Hesperian Health Guides

The Right to Enough Safe Water

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HealthWiki > A Community Guide to Environmental Health > Chapter 5: Health Problems from Unsafe Water > The Right to Enough Safe Water

Around the world people are working to protect their right to health, including the right to a good supply of safe water. Private companies say they can provide better service than governments and still make a profit. But when private companies take control of water services (called water privatization), prices often go up, forcing people to use less water than they need for good health. Many people then have no choice but to collect water wherever they can for free, even if the water is contaminated with germs, worms, or toxic chemicals. This leads to serious health problems.

Governments and communities must work together to improve and extend water systems so they provide a safe and sufficient supply of water, especially for those most in need.

Partnership improves the water supply
A woman with a baby on her back shakes hands with a man near a village pump as other people look on.

In Ghana, West Africa, community groups have taken control of their water supply. In the town of Savelugu, the government-owned Ghana Water Company supplies piped water, and community members are responsible for pricing, distribution, and repair of the water system. They call this a "government-community partnership."

Because the community is responsible for managing the water, safe and sufficient water is guaranteed by popular decision making. If some people cannot afford to pay for water, the community pays for their water until they can afford to pay. People's needs are met not because they have money to pay, but because they are part of the community. The Ghana Water Company benefits because the community always pays them for supplying the water.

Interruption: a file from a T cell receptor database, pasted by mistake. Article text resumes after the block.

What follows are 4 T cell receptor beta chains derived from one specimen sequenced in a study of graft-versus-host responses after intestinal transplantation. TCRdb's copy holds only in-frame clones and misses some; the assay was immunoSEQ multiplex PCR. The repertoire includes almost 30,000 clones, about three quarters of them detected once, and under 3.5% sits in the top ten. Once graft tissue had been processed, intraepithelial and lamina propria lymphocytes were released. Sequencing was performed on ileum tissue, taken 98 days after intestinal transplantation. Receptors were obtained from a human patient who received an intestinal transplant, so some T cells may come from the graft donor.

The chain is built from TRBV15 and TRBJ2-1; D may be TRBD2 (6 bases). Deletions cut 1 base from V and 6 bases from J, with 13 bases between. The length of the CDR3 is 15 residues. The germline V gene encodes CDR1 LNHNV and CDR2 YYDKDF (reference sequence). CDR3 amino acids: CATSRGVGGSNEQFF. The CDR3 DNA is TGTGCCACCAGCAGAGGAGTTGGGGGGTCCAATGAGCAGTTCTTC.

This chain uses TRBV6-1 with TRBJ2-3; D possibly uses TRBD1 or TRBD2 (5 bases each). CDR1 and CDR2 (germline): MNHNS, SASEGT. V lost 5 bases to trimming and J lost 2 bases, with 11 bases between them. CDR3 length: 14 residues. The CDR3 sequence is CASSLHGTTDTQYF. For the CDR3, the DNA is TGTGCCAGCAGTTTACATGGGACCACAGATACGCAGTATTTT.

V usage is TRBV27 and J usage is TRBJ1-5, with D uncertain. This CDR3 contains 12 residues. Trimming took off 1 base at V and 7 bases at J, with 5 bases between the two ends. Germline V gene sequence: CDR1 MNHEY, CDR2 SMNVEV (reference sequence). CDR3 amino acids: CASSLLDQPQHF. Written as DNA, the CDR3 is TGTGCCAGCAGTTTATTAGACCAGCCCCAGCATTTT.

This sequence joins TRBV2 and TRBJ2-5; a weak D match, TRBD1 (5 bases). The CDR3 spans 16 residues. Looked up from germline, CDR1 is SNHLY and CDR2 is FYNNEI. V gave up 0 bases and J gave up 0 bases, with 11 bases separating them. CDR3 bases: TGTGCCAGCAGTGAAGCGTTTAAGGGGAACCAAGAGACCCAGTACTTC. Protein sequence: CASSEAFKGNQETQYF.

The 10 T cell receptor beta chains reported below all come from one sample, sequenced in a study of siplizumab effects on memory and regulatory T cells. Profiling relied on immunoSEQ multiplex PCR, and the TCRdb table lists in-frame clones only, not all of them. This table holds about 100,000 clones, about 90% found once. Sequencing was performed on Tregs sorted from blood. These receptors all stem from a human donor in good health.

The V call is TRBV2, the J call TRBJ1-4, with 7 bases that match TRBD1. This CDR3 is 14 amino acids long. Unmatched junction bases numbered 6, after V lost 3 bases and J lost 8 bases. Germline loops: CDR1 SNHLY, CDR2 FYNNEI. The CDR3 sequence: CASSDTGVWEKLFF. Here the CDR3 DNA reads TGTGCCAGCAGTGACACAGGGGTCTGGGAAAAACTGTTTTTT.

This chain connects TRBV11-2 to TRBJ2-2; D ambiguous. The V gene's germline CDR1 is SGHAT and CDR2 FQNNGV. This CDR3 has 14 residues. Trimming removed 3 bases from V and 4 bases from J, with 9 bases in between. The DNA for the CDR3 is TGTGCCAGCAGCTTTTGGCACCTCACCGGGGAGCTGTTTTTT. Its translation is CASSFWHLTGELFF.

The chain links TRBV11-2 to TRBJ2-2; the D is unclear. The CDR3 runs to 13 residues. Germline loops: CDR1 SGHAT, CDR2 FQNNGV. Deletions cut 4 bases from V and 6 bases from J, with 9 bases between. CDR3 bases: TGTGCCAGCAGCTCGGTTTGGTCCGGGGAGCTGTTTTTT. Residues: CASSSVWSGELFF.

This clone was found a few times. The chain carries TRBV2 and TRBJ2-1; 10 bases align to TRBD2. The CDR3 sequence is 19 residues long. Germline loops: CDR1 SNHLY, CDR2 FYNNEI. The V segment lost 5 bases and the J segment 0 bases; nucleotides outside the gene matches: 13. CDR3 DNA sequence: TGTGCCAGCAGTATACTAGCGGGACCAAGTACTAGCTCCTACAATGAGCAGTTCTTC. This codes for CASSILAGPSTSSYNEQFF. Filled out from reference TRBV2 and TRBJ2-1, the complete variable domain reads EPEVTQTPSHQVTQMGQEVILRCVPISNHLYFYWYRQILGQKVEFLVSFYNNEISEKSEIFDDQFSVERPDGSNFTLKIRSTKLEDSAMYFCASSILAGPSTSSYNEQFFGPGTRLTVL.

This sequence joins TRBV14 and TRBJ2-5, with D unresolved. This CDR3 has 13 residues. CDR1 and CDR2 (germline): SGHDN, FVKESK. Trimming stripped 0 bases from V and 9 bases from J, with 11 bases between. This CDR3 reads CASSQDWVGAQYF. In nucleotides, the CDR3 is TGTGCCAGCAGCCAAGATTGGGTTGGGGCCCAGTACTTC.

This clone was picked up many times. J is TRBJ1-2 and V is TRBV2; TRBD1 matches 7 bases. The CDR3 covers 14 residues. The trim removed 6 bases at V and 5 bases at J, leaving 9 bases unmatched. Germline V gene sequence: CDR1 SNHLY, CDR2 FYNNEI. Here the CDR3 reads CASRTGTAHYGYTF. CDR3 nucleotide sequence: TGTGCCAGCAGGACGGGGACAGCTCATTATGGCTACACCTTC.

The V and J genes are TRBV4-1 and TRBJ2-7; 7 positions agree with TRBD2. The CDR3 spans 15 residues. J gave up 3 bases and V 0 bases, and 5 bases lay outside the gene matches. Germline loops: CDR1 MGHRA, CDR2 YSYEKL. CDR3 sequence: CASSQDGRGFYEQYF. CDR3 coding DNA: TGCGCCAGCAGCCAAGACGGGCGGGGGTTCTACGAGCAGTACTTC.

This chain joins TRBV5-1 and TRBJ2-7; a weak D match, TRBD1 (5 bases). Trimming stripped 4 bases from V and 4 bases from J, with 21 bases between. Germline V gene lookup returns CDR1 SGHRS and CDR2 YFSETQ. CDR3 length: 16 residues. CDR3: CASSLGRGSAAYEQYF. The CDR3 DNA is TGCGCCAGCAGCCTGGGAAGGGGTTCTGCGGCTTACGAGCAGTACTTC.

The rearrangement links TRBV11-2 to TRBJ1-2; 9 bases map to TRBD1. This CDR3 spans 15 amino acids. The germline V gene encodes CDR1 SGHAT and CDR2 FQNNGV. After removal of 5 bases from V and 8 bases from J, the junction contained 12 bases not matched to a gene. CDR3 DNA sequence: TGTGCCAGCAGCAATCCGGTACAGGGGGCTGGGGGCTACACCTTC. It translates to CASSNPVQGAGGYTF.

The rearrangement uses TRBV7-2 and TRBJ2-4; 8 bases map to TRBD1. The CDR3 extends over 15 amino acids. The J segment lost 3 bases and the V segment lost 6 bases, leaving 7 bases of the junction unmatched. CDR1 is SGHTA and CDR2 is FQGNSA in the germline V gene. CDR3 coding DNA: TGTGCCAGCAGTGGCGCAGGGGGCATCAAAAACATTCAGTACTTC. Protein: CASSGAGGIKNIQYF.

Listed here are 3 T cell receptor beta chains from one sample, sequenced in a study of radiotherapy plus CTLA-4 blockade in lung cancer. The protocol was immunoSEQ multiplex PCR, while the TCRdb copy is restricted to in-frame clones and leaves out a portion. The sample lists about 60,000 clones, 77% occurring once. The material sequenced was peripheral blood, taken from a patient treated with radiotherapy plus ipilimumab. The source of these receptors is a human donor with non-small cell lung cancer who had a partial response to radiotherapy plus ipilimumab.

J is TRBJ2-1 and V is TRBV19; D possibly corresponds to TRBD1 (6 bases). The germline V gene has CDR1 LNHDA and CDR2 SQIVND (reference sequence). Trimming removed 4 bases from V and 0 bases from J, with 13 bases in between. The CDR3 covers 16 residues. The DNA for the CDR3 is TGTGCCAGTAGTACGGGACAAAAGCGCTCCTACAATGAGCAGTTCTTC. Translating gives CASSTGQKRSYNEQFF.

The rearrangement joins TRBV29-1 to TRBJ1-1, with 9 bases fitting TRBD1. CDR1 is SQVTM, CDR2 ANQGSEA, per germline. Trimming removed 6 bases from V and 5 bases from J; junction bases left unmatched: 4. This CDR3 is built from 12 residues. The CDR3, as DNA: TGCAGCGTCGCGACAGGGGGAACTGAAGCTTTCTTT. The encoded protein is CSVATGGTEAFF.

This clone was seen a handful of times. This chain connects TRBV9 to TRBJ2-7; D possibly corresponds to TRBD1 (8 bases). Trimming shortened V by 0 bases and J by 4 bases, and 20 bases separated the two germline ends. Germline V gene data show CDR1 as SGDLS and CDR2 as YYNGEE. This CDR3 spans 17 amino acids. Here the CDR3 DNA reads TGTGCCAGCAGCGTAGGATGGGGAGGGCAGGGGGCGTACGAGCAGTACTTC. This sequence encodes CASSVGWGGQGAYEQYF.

Savelugu's community-based system is being used as a model for towns throughout Ghana. By managing their own water system, the people of Savelugu have shown that privatization is not the only way to provide water. Since their government-community partnership began, there is less illness, and everyone has enough water.

Bottling and selling the right to water

When people do not trust that water from their taps is clean, those who can afford to, buy bottled water. If there are germs in tap water, drinking safe bottled water is a way to avoid illness. But just because water is sold in a bottle does not mean it is safe. In many cases, bottled water is just tap water in a bottle, but sold at a much higher price. The best way to support the health of both people and the environment is to improve water quality and reliability by improving the public water supply.

When you consider the health problems caused by making the plastic bottles water is sold in, as well as filling, transporting, and disposing of them, the cost of bottled water is higher than providing safe water for everyone.

A man wearing a tie covered with dollar signs fills a bottle labelled "Mountain Springs Superior Water" from a tap labelled "Municipal Tap Water."

Companies sell bottled water because it is very profitable. They often advertise their water products in ways to make people think that publicly supplied water is not healthy or "good enough." Multinational companies that sell water, like Coca Cola, often harm the local economy by driving local soft drink companies out of business. Sometimes they use so much water they harm people by creating a shortage of water for drinking, household needs, irrigation of crops, and other local activities (see story “Industry takes a community’s water”).

Safe, healthy piped water systems are one of the most important ways to improve health for everyone. In Europe and North America, safe water systems are the very foundation of public health. There is no reason why people in less wealthy countries should suffer from a lack of safe water and be forced to buy expensive bottled water.

Having enough clean water to live a healthy life is a human right. Protecting and fulfilling people's right to water is best achieved by publicly managed or community controlled water systems. To make sure government provides good service, community members are increasingly involved in overseeing water utilities. This helps make sure they are managed with people's health as the top priority.